Actively Managed ETFs

August 27, 2009

With so many investors questioning traditional market thinking about index-based investing, exchange traded funds (ETFs) are starting to move beyond their traditional passive, index territory into more active management.

To some, it’s a fad. To others, it’s a serious threat to the territory traditionally held by mutual funds. Yet one thing so far is clear. Many of the biggest names in the mutual fund world are now seeking permission from the Securities and Exchange Commission to offer actively managed ETFs.

ETFs are baskets of securities that trade like stocks and until recently have almost always tracked market indexes like the Standard & Poor’s 500. ETFs have certain advantages over mutual funds – they generally have offered lower fees and tax advantages than mutual funds, and clearer tracking of their underlying investments because they are required to make that disclosure daily.

Here’s what’s changing. After the ETF industry won regulatory approval for actively managed funds after a 10-year effort, and so the first actively managed bond ETF surfaced last spring with a few more based on stocks. What does active management mean? It means that managers have more leeway to choose the underlying investments within a fund, while indexed funds require holdings to mirror its chosen index.

What will make things interesting in the new ETF world is the continuing requirement that these active managers disclose every step they make. This is why active management is a challenge, because in the traditional mutual fund world, managers don’t have competitors looking over their shoulders when they try to build or exit positions. In the ETF world, disclosure is made on a daily basis, so managers have to worry about competitors mimicking their strategy and foiling their efforts to get the best price for their investments.

Some experts believe that as this category develops, the first baby steps for investing will go toward major stocks that are generally less volatile and therefore tougher for competitors to mimic. Others believe that actively managed ETFs will operate with a series of managers whose moves would be tougher to spot on any particular ETF’s disclosure list. However as actively managed ETFs evolve, it makes sense to ask the following questions:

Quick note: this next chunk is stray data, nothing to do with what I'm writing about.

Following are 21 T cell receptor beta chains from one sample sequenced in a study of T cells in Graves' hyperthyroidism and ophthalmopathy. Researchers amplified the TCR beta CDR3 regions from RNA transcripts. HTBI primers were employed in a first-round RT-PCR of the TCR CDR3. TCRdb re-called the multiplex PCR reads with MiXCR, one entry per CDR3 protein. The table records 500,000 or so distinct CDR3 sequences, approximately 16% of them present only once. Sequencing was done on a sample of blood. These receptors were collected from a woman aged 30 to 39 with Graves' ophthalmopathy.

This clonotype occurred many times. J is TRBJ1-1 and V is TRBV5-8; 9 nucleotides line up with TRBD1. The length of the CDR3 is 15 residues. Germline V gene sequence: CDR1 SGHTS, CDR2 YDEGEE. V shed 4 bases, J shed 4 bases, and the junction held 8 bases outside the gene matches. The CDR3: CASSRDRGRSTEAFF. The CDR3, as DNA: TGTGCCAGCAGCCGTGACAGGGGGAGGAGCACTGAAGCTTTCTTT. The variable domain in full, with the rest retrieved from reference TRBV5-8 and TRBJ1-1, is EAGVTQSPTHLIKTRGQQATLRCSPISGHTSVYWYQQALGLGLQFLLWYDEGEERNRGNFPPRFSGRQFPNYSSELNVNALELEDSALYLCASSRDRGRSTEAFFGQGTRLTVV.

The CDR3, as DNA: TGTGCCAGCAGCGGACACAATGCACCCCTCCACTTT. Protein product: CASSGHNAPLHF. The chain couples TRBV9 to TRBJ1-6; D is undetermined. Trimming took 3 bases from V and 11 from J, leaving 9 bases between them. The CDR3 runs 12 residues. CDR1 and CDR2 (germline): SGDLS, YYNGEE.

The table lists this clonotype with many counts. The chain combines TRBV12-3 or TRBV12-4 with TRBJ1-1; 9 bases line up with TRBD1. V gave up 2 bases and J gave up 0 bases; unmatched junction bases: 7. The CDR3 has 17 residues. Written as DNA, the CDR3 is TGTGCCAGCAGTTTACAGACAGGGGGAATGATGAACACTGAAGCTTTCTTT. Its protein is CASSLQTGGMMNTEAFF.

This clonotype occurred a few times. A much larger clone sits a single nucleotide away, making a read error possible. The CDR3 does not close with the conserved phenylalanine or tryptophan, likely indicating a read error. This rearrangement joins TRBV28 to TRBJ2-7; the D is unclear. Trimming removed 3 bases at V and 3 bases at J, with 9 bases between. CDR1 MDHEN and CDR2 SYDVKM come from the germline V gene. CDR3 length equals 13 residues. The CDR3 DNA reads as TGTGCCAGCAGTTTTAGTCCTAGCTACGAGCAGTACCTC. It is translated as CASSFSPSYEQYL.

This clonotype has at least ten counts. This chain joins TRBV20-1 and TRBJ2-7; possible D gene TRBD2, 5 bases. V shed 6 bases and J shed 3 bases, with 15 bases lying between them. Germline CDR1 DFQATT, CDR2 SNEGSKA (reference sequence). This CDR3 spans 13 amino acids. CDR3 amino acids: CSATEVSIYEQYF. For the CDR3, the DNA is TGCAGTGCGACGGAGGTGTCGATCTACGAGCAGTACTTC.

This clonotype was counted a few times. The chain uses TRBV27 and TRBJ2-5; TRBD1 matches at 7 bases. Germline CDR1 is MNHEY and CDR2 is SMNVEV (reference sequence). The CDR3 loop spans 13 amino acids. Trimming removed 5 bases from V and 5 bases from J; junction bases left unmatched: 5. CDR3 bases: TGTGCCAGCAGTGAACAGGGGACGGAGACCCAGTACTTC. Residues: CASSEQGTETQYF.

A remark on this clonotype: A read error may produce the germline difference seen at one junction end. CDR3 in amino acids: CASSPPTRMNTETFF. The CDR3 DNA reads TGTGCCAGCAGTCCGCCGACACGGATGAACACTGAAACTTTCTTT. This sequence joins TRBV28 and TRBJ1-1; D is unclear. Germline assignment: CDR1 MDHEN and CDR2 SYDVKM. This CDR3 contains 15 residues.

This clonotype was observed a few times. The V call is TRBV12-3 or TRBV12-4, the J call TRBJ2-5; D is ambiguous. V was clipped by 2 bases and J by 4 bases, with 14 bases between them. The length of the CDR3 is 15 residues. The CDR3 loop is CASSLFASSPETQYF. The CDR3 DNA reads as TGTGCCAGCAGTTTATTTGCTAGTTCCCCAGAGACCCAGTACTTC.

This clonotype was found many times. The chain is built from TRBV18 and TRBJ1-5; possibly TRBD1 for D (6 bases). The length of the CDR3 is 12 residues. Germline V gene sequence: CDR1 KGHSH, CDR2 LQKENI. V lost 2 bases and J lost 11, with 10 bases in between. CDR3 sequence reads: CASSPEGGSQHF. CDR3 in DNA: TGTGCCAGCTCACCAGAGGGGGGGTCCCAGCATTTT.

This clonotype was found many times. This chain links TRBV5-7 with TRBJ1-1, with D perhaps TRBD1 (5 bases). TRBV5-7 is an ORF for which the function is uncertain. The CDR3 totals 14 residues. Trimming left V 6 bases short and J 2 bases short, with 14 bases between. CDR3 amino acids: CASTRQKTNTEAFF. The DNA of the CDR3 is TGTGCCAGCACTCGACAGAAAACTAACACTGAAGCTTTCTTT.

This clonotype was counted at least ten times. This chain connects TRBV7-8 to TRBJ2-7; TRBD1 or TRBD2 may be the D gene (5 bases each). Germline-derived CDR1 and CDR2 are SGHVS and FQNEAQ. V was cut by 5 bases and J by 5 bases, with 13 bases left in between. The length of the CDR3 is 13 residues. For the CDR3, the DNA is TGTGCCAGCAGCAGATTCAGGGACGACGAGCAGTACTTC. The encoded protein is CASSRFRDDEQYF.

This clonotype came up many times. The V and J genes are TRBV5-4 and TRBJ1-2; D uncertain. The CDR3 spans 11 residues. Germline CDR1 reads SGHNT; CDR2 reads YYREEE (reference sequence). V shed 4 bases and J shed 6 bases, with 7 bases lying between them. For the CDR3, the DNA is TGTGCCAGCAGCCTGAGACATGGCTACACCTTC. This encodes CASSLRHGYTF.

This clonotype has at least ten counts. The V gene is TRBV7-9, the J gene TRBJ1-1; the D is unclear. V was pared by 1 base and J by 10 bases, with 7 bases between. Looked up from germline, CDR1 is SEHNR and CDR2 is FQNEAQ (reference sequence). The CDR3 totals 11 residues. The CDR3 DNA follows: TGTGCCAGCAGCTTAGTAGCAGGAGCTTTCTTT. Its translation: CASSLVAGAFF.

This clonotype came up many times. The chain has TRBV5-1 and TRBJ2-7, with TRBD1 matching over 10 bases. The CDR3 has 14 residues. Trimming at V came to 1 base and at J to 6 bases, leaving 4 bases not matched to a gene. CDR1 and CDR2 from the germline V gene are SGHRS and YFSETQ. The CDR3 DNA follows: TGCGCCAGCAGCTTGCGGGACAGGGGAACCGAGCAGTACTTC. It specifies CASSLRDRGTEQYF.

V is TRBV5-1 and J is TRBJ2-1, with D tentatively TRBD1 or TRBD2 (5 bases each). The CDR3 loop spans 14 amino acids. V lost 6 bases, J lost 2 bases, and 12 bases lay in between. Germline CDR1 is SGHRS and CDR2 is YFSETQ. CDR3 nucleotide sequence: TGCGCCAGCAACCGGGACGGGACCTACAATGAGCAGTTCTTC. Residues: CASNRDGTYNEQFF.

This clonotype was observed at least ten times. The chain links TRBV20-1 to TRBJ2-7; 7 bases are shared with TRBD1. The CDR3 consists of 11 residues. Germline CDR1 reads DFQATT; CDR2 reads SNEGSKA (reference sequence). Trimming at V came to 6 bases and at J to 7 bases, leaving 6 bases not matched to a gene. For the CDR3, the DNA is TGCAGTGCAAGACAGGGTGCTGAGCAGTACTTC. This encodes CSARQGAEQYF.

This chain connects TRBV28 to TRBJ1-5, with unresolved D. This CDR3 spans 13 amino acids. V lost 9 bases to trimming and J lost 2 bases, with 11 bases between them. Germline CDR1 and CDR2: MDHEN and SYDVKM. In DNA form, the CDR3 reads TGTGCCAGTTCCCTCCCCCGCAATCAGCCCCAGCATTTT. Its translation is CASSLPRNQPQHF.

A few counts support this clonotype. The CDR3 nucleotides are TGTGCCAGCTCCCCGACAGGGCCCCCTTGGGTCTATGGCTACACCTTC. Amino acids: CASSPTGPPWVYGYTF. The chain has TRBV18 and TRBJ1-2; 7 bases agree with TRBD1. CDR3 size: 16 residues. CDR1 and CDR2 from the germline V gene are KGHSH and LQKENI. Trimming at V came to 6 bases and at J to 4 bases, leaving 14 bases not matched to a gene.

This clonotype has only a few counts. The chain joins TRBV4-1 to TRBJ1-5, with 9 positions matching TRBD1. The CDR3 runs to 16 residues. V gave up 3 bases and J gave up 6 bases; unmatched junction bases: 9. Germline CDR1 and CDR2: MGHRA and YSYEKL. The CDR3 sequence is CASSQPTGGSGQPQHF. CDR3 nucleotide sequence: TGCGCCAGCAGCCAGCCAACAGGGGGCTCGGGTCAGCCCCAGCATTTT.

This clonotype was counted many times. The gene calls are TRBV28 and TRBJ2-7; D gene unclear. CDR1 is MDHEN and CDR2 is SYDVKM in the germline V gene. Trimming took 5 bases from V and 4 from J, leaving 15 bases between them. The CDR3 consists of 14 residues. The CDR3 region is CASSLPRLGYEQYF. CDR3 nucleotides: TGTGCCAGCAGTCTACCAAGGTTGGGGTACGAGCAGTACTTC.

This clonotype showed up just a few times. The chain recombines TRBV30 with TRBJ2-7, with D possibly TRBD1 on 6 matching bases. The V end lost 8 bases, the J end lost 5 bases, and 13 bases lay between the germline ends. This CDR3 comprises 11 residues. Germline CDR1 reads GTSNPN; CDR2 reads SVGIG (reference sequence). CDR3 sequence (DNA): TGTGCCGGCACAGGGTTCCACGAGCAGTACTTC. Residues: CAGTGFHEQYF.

How will these investments fit into my overall portfolio? It makes sense to look at how ETFs fit into one’s overall portfolio mix given particular retirement and investment objectives as well as tax considerations.

How about fees? One of the chief advantages of index-based ETFs was low expense ratios. Actively managed funds generally do cost more. Try and get an idea of what the fee structure will be before you invest, and compare them to similar investments in the mutual fund arena.

What are the tax issues? Active ETFs have better tax advantages because the fund manager can sell the lowest-basis stocks via in-kind stock transfers through the creation and redemption process. This helps systematically reduce the tax exposure for investors.

What about the track record? This is a very good point, because as a relatively new investment category, it’s important to realize that these new categories of ETFs won’t have terribly long investment records to compare to other investments. Do your homework first.

This article was written in part by the Financial Planning Association, the membership organization for the financial planning community.

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